Ted Hughes used “Nature” as the setting of the poem. Like in many of his poems, a simple scene conveys an excellent philosophical idea of life and death. His effective use of sexuality between the flower and Bee depicts the tone and Diction of the poem. The tone and Diction go well together to convey his intended idea. His choice of vocabulary clarifies the degree of urgency and fatalism. To convey that the poppy flower will soon fade, he says, “August is approaching”. 

Form and Structure

Big Poppy‘ by Ted Hughes is a poem of twenty-five lines. The lines are of irregular meters. It is divided into two parts. The poet starts with the beauty of the flower, followed by the impending doom of the flower. A first-person speaker in the poem elucidates the way a bumblebee guzzles nectar from a poppy flower. The poet’s choice of image and line size probably looks like a wild, crazy flower.

Literary/Poetics Devices Used

The poem ‘Big Poppy‘ uses some of the most famous literary devices like metaphor, personification, imagery, onomatopoeia, and symbolism.

  • Metaphor. Nature as its dominant theme and setting plays a significant role in creating metaphors and symbols. A simple act of the Bee pollinating a poppy flower is metaphorically presented as a man and woman engaged in sexual activity. The Bee and the flowers act without considering the consequences to depict the parallel human world, where men and women act impulsively.  
  • Imagery. The poet’s description of the Poppy flower and the Bee’s action creates both visual and sensual images. The Poppy with its “hot-eye,” the Bee’s “sizzling beats,” Poppy’s petals: “carnival paper skirts”, luminous near-orange”, and the emptiness felt between the flower and the Bee, produces an effect on the reader.
  • Personification. By their characteristics, the Poppy and the Bee are personified as female and male, respectively. The speaker describes Poppy as a “queen,” and the Bee as a male powerlessly attracted to Poppy’s charms. However, unlike the Poppy, the Bee retains the Poppy influences a certain degree of power, identity, and appearance. 
  • Apostrophe. An “apostrophe” in a poem helps capture readers attention towards the subject than to the speaker. Beginning with “Hot-eyed Mafia Queen!,” the poet instantly diverts his reader’s focus to the flower, and the action follows.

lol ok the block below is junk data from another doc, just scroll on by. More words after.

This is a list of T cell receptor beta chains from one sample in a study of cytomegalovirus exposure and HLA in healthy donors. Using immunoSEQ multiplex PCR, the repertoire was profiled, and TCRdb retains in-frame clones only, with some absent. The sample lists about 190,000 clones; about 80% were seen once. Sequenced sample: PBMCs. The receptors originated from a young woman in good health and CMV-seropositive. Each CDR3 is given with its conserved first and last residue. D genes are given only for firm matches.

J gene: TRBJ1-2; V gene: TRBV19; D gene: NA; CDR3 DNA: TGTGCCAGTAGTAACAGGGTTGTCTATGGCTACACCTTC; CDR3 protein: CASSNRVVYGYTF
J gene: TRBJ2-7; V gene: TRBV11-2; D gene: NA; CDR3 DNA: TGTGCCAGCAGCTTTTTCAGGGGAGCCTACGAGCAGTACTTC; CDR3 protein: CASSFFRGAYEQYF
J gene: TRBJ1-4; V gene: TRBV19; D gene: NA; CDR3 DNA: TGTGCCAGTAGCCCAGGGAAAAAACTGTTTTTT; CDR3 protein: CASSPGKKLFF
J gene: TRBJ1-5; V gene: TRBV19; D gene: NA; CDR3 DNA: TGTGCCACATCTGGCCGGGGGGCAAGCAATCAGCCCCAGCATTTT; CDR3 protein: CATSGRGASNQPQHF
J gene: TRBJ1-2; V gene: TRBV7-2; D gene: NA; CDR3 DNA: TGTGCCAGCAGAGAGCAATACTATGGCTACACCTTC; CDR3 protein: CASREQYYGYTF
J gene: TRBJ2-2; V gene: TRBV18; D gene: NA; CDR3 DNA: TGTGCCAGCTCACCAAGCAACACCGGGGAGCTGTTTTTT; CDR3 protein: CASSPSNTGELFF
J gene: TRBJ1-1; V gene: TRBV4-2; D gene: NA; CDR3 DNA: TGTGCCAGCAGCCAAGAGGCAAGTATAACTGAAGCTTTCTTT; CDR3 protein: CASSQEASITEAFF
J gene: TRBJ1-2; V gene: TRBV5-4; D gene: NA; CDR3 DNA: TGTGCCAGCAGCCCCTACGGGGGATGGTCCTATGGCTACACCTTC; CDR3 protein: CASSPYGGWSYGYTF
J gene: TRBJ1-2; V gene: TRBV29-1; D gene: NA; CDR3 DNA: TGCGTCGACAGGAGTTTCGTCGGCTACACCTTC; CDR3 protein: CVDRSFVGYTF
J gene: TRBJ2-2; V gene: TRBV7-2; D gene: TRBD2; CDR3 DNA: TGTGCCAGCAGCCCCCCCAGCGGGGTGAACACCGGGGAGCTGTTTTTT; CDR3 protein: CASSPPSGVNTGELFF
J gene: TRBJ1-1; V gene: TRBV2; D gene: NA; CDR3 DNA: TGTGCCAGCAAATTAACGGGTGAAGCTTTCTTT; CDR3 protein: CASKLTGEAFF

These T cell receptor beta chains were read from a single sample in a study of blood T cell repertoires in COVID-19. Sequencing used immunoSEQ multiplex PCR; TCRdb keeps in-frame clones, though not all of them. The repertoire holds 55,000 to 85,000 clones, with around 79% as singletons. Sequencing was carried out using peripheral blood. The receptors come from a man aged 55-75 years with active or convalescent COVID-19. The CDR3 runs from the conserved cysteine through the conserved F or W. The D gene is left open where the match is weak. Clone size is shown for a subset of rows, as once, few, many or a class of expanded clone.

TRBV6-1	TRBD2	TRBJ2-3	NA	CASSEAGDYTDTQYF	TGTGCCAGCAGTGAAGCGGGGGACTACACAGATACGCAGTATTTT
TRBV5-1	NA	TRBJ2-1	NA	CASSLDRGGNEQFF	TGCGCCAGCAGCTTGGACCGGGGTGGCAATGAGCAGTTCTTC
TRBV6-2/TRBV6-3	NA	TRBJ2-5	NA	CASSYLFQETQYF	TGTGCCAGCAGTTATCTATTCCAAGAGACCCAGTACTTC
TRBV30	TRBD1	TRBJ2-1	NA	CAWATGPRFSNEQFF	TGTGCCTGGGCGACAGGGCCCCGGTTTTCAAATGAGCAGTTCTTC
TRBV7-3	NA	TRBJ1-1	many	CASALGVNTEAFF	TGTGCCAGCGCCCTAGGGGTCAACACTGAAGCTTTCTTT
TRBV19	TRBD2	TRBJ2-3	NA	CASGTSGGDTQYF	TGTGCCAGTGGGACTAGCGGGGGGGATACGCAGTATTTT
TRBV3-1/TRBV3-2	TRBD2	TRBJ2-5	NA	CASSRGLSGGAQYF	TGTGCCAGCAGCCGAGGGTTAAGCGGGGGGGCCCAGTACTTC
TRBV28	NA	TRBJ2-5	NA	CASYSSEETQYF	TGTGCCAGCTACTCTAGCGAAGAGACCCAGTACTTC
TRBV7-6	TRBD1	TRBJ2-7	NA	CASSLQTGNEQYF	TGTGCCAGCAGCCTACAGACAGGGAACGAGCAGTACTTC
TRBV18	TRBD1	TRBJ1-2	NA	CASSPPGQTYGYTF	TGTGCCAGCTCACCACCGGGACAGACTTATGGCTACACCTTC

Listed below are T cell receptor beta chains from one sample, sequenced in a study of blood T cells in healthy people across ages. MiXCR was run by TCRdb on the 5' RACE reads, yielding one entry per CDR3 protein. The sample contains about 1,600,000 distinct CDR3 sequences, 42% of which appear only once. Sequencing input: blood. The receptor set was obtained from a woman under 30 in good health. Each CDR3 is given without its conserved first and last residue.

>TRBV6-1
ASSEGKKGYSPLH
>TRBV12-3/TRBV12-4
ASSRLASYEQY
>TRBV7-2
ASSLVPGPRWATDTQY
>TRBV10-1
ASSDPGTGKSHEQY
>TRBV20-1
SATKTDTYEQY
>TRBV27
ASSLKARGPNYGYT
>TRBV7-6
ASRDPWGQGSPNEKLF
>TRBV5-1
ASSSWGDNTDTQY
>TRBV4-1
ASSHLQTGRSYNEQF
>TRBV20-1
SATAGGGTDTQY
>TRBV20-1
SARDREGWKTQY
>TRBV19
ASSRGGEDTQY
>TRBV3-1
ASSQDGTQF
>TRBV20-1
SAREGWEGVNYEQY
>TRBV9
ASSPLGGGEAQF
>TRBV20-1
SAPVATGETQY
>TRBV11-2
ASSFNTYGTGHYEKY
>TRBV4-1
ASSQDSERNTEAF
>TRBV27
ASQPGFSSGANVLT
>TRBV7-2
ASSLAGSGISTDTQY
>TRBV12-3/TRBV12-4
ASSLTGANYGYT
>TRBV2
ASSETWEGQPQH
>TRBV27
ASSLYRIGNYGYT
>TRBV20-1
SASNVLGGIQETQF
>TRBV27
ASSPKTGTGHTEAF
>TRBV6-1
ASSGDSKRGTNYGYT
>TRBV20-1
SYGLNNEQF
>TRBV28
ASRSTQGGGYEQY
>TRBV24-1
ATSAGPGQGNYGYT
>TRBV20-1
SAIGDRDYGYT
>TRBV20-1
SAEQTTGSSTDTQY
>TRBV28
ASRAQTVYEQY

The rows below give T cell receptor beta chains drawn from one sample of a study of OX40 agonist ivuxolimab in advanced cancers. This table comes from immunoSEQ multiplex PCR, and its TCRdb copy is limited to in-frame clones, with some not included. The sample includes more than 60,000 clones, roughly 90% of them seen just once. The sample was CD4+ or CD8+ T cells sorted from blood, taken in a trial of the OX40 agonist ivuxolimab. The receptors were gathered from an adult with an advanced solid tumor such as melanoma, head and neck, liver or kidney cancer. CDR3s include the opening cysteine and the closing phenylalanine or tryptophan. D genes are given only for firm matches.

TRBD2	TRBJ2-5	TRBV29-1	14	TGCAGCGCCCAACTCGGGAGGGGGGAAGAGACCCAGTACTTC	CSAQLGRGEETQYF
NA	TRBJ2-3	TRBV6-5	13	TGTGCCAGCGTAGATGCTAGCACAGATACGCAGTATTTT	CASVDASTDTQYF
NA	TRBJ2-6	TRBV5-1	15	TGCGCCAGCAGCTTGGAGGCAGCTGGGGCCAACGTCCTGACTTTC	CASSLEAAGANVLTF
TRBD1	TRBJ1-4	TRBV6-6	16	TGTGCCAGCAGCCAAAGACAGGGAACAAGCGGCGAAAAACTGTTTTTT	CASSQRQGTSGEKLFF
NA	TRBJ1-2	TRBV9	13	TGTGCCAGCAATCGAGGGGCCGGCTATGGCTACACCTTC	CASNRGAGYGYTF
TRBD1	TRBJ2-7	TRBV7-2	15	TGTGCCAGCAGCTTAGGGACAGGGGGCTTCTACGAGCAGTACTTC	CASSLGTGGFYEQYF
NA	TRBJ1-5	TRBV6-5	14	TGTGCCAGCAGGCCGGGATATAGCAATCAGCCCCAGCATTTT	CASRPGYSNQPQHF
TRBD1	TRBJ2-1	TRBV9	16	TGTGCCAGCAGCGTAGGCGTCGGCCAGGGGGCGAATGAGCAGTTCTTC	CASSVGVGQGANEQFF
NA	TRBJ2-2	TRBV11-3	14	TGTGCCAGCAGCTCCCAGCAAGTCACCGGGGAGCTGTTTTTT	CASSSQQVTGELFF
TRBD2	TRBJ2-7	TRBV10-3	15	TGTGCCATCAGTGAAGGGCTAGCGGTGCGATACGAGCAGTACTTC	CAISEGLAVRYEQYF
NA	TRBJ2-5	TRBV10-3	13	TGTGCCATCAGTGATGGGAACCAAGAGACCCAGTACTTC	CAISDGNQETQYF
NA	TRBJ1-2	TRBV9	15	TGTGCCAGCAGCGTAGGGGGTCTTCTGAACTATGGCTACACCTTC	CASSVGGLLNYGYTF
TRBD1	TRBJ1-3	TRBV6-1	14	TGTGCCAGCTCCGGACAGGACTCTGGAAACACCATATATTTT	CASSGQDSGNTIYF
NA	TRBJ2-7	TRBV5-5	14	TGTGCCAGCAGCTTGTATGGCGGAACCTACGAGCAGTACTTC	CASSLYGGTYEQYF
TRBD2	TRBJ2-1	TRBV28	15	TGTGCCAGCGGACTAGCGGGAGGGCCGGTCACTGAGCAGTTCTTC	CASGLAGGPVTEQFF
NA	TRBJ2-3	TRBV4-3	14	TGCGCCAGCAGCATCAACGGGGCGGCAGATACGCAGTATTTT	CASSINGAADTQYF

• Onomatopoeia. Onomatopoeic words represent a sound that stands as a meaning. In the poem, Ted Hughes speaks of the buzzing sound the Bumblebee makes with the word “Sizzling beats.”


FAQs

What is the poem ‘Big Poppy‘ is about?

It is about a Bee pollinating a Poppy flower. The flower, all mighty and beautiful, attracts the Bee. Unfortunately, it turns out to be the reason for its demise. 

How does Ted Hughes compare the Poppy flower to a woman in ‘Big Poppy?’

From beginning the poem with “Hot-eyed Mafia Queen” to ending with “She wore herself in her hair, in her day, (. . .) And that stripped, athletic leg, hairy,” Ted Hughes tries to infer the similarities between a beautiful woman and a Poppy in all its grandeur. He also draws a parallel between maternal instincts.

What does the relationship between the Bee and the Poppy symbolize?

The Bee and Poppy’s relationship symbolizes the human world where men and women act impulsively for momentary pleasures. What follows their thoughtless action is nothing but doom, as what happened to the Poppy who seduced the Bee with her beauty.

How many characters are there in ‘Big Poppy?’

In this short and straightforward poem of Ted Hughes, he uses three characters to express his understanding of the frivolous animal world. The characters include The Poppy, The Bumble Bee, a fly who meets with a tragic end, and the narrator. 

Who is the narrator/speaker of the poem ‘Big Poppy?’

Big Poppy‘ is written in a third-person narrative with a speaker who is a bystander observing from the beginning till the end as the flower seduces the Bee till it faces its doom.


Similar Poetry

Nature is a frequently used theme and setting of Ted Hughes’ poems. When the nature poets often tend to present nature in its best self, his poems depict nature in its all darker and vicious, yet more realistic aspects. Read some more poems of Ted Hughes here.

Also, read some of the best nature poems from our list of the best nature poems.

Attracted towards the Poppy Flower? Then read ‘Poppies in October‘ by Sylvia Plath, ‘Poppies‘ by Jane Weir, ‘Petals‘ by Amy Lowell, and ‘The Poppy‘ by Jane Taylor.

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Big Poppy by Ted Hughes Visual Representation
About
Miz Alb received her MA in English Literature. Her thirst for literature makes her explore through the nuances of it. She loves reading and writing poetry. She teaches English Language and Literature to the ESL students of tertiary level.